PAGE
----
Being straightforward about expectations is helpful for any relationship and the adviser-trainee one is no exception. Trainees, you think your advisers should know that they should be teaching you how to write grants. Advisers, you think your students should just know that they should go to seminars or that if you think out loud about a particular problem you are experiencing they should just know that this is your way of training them.

Screw that.

Just come right out and say, “Hey, I’m going to be writing lots of grants in my future, so I would like some advice on how to do so.” Or, “I notice that you haven’t been going to seminars. Attending seminars is an important part of your scientific training and I expect you to attend more in the future.”

There is merit to forcing students to figure some things out for themselves. However, I cannot see any sense in watching someone consistently do something wrong and not at least tell them that this is something that needs to be fixed.

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*Do not, I beg you, ask me why I don’t suggest this to The Powers That Be. I have. They do not think this is the sort of thing that I should be focusing on at this stage in my career. *sigh*

**Yes, I know I could introduce myself, but sometimes I don’t even know what this person looks like. And don’t tell me to look them up on their departmental website because I happen to know that the pictures of faculty on our departmental website are old. In one case, a certain professor has a full head of hair in his photo and I happen to know that he has not even had half a head of hair for the last 8 years.

My 2 cents

Over at ScienceBlogs, Janet Stemwedel has begun a series of posts entitled “The project of being a grownup scientist.” She first talks about being a graduate student and realizing that being a “grownup” scientist is not just a matter of being able to do research. There is grant-writing, networking, mentoring, managing a lab, determining where to submit a paper, how to deal with reviewers, how to be a reviewer, and so on. She then speculates about why advisers don’t talk to their trainees about these sorts of things.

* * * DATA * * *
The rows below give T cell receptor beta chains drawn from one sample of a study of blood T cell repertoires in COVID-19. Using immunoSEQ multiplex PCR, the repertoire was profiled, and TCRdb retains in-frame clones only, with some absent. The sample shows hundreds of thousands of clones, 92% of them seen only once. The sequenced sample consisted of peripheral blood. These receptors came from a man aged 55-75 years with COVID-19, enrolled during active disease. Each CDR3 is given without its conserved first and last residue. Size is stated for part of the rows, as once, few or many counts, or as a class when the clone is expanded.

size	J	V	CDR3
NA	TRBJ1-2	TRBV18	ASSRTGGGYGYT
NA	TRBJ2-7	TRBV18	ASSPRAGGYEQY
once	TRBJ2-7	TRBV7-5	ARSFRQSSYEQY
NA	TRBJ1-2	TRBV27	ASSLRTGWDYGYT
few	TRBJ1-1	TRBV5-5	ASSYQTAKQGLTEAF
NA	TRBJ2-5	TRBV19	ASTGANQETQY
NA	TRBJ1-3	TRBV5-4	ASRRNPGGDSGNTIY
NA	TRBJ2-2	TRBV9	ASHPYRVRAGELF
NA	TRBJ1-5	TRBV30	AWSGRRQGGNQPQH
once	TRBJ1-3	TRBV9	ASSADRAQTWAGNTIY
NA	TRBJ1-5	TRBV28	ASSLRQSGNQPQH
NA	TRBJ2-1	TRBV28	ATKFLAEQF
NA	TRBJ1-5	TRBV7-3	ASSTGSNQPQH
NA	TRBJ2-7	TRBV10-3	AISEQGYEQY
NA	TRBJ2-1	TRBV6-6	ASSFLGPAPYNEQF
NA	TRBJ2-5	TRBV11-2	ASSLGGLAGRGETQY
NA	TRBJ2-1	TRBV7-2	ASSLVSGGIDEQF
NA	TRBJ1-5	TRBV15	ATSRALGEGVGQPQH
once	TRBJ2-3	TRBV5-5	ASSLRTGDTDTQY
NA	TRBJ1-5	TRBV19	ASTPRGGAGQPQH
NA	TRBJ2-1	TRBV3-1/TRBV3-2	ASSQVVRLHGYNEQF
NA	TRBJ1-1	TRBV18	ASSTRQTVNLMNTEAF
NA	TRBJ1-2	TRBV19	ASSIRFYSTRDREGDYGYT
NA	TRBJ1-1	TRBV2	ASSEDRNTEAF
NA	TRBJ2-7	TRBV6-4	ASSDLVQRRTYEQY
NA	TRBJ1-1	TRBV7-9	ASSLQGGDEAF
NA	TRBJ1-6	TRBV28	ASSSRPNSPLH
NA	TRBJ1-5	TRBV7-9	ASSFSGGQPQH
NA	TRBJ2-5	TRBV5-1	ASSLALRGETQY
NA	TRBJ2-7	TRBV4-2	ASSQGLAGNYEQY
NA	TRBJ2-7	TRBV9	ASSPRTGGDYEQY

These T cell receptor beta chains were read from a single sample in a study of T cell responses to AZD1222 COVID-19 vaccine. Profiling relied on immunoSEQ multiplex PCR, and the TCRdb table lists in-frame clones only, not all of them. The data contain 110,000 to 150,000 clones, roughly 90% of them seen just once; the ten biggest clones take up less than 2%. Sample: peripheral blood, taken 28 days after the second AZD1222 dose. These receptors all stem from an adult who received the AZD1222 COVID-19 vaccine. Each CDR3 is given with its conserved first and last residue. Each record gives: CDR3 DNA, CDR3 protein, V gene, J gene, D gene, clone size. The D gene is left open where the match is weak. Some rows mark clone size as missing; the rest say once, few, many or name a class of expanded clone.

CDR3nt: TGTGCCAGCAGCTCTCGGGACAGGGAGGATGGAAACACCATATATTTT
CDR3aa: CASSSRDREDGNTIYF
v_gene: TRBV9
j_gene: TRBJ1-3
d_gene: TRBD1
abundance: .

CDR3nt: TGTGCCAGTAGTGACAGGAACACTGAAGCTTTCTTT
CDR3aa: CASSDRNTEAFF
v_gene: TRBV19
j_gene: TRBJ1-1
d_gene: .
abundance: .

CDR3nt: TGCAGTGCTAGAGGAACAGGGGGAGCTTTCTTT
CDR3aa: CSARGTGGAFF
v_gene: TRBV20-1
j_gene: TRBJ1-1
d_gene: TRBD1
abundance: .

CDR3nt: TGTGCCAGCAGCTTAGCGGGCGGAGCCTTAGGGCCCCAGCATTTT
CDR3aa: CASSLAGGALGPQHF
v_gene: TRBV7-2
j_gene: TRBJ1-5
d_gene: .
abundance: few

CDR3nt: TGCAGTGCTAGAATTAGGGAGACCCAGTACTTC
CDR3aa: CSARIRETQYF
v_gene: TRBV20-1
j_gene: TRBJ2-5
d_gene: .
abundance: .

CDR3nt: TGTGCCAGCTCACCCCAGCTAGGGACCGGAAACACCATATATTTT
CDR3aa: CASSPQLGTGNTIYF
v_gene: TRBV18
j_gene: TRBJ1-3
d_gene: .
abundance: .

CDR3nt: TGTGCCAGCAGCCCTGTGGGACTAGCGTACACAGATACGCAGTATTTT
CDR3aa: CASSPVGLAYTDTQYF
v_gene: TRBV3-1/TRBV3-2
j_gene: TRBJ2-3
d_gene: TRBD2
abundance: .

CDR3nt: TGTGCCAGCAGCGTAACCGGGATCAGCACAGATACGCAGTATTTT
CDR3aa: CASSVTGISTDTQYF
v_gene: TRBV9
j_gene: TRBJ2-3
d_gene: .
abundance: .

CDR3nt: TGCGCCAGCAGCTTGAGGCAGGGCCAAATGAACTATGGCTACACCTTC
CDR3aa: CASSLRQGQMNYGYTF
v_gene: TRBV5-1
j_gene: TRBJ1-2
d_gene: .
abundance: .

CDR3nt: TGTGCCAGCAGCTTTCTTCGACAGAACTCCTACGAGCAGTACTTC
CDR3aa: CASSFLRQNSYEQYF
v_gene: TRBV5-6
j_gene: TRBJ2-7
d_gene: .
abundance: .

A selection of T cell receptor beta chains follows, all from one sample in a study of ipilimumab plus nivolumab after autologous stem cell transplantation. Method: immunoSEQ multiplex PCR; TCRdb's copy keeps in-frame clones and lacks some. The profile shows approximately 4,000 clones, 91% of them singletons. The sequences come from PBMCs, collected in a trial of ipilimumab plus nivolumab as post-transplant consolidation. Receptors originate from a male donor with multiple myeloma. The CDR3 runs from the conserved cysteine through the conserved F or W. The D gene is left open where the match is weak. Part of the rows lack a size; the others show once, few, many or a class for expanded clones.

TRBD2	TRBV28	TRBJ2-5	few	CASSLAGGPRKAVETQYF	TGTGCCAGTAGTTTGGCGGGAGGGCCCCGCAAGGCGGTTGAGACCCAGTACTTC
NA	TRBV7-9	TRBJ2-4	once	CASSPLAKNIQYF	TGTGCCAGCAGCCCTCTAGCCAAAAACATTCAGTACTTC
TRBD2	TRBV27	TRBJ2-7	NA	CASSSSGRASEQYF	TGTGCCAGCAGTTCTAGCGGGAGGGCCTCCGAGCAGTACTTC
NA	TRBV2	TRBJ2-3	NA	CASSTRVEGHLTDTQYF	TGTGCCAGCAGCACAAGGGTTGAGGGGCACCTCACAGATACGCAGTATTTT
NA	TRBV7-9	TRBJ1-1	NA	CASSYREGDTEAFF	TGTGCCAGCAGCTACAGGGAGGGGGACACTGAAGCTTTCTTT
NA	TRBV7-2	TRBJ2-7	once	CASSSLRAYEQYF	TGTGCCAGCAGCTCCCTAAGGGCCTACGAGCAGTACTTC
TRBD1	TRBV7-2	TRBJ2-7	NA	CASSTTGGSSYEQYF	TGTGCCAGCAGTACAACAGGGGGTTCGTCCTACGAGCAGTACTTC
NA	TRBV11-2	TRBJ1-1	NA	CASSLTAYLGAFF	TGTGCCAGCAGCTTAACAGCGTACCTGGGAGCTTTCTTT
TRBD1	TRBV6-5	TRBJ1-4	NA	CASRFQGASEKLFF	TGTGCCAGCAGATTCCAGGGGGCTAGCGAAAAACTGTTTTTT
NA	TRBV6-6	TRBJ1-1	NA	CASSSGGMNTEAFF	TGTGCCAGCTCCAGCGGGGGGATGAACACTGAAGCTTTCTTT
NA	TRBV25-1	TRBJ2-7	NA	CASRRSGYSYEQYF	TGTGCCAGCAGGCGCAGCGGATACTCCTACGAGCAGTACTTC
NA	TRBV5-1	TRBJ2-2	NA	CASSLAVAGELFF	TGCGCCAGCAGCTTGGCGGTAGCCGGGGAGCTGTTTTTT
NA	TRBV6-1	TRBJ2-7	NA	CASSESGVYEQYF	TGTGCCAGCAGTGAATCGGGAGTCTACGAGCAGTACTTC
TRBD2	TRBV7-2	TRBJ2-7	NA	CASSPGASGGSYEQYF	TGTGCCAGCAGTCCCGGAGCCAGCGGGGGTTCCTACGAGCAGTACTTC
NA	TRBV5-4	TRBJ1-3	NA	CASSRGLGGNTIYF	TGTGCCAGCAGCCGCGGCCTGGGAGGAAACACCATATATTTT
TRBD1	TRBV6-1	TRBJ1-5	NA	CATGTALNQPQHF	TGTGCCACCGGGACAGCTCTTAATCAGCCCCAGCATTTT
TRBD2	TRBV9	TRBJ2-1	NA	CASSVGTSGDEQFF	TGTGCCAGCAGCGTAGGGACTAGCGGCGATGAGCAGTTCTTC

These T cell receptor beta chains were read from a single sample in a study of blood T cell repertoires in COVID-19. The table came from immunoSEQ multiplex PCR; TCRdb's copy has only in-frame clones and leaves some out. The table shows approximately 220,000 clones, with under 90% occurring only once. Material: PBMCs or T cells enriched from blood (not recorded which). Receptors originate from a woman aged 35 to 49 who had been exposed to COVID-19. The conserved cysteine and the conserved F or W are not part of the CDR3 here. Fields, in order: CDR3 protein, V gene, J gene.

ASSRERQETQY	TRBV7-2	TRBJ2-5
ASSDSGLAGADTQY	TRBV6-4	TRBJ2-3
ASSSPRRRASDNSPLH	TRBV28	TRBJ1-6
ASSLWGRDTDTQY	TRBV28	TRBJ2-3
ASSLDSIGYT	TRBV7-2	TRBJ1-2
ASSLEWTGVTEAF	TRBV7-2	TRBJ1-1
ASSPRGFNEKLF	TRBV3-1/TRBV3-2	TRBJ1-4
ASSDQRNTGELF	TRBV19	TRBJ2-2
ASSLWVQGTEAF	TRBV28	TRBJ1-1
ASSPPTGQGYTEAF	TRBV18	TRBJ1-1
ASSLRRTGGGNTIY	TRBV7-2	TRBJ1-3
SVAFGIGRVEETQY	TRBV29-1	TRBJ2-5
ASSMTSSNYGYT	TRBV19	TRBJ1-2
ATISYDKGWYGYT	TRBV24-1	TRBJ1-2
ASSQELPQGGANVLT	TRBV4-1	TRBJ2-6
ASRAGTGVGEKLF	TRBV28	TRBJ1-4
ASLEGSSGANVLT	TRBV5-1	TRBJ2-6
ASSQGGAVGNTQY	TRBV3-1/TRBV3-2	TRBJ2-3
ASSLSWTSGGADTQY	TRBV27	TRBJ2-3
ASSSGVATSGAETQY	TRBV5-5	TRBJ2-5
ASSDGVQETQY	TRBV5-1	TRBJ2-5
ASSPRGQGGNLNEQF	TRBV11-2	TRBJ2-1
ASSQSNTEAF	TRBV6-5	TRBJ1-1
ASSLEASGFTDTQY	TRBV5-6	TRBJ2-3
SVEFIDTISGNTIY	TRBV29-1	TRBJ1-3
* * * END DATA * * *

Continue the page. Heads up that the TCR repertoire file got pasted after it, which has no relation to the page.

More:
Drugmonkey, has a slightly different take. His post is entitled, “Scientific Careerism 101: Yes grad students and post-docs it IS your fault.” His is the perspective of the adviser and he wonders why students are not more proactive. He asks why trainees do not pay attention, why they do not ask for help, why they do not go to seminars anymore (I admit, I’m confused about that one as well, this doesn’t seem to be much of a problem at my institution since at most seminars there are far more students than faculty), and why students don’t realize that graduate school is a job. These are all good questions.

Well, I am a student. And I have a few questions of my own.

Why, when students request programs to help them with career development (as we have at so many curriculum committee meetings at my institution) are we told, “That’s not what you should be focusing on?”

Why, when we wish to pursue career development opportunities, are we chastised for not being in lab slaving away at research?

How, after four years of undergrad work where requirements are specifically laid out for you, are we supposed to figure out that there is more to being a scientist than research, and, if by some chance we do figure it out, how are we supposed to know how to accomplish that part of our education without any instruction? Divine revelation?

In short, why don’t advisers realize they have responsibilities to their students above and beyond funding and troubleshooting experiments?

Frankly, if someone tells me one more time, “Oh, you just pick that up as you go along,” as an explanation for whatever arcane aspect of careerism I have just asked advice for, I am going to bash their head in with a crystal ball. Pick it up how exactly? Could you please be just a tad more specific? I ask you, would you send a student down to the electron microscope and say, “Oh, I’m sure you’ll figure it out sooner or later”? Seriously, why are we given so much training in important things like “how not to break this absurdly expensive piece of equipment” and not given any advice at all in how not to break our careers*? Why are we required to sit through hours of radiation safety training about how to properly fill out radioactive waste disposal forms and not given one–just one–seminar writing a successful grant?